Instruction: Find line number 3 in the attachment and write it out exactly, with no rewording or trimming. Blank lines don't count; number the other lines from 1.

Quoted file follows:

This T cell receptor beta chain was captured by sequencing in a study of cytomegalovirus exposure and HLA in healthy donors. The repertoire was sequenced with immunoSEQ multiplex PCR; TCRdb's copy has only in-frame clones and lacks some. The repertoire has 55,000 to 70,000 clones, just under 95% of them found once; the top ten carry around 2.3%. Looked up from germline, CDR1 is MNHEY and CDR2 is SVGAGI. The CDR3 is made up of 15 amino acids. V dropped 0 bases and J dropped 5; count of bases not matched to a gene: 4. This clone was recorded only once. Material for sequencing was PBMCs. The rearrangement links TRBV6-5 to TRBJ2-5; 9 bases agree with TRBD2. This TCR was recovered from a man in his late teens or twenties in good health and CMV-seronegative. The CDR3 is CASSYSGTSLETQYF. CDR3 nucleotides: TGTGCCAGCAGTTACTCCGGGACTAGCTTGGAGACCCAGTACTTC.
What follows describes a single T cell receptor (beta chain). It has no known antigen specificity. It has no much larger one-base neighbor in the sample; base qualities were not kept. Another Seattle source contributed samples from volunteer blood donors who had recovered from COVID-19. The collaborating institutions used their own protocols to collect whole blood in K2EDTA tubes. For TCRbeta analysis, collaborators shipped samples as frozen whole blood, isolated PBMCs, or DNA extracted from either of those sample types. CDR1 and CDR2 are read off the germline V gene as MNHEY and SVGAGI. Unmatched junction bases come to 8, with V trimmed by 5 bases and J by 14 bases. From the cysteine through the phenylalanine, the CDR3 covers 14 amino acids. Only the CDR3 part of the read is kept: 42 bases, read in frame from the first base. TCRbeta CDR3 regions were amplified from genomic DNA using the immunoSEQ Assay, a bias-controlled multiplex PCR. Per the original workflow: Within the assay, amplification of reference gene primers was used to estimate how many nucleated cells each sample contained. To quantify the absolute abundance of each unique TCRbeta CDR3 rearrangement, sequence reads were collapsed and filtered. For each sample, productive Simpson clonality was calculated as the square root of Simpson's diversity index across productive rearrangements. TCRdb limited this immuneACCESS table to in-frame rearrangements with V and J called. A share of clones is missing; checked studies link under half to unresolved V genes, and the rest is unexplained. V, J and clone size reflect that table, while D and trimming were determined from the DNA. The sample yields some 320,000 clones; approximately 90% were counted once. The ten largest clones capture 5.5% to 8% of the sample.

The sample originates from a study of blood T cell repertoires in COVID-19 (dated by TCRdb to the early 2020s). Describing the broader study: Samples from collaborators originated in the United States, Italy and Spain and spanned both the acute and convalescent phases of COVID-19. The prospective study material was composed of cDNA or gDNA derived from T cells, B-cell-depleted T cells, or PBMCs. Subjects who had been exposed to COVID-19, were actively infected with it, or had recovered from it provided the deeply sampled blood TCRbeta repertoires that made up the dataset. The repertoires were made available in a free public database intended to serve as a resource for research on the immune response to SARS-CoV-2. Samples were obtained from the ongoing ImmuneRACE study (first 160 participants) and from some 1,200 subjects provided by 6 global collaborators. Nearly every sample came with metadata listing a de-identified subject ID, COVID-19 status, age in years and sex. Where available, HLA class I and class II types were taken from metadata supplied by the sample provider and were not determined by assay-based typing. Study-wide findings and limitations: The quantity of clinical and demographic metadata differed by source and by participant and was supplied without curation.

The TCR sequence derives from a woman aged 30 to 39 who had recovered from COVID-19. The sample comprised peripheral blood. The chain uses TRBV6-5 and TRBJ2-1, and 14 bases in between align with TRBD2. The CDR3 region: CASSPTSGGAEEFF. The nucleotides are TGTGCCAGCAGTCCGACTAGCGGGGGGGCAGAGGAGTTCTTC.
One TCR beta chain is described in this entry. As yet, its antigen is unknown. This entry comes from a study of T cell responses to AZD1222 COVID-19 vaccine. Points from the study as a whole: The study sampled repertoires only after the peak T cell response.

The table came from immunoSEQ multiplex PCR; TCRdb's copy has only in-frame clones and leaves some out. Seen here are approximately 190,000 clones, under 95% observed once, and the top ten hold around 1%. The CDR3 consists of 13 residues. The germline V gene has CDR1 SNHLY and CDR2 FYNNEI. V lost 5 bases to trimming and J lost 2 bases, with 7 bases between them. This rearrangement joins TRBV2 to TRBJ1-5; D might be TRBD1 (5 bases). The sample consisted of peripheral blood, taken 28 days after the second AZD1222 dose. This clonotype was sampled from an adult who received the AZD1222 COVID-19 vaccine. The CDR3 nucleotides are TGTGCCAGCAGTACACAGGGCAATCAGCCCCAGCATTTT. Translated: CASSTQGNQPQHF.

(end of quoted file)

The sample originates from a study of blood T cell repertoires in COVID-19 (dated by TCRdb to the early 2020s). Describing the broader study: Samples from collaborators originated in the United States, Italy and Spain and spanned both the acute and convalescent phases of COVID-19. The prospective study material was composed of cDNA or gDNA derived from T cells, B-cell-depleted T cells, or PBMCs. Subjects who had been exposed to COVID-19, were actively infected with it, or had recovered from it provided the deeply sampled blood TCRbeta repertoires that made up the dataset. The repertoires were made available in a free public database intended to serve as a resource for research on the immune response to SARS-CoV-2. Samples were obtained from the ongoing ImmuneRACE study (first 160 participants) and from some 1,200 subjects provided by 6 global collaborators. Nearly every sample came with metadata listing a de-identified subject ID, COVID-19 status, age in years and sex. Where available, HLA class I and class II types were taken from metadata supplied by the sample provider and were not determined by assay-based typing. Study-wide findings and limitations: The quantity of clinical and demographic metadata differed by source and by participant and was supplied without curation.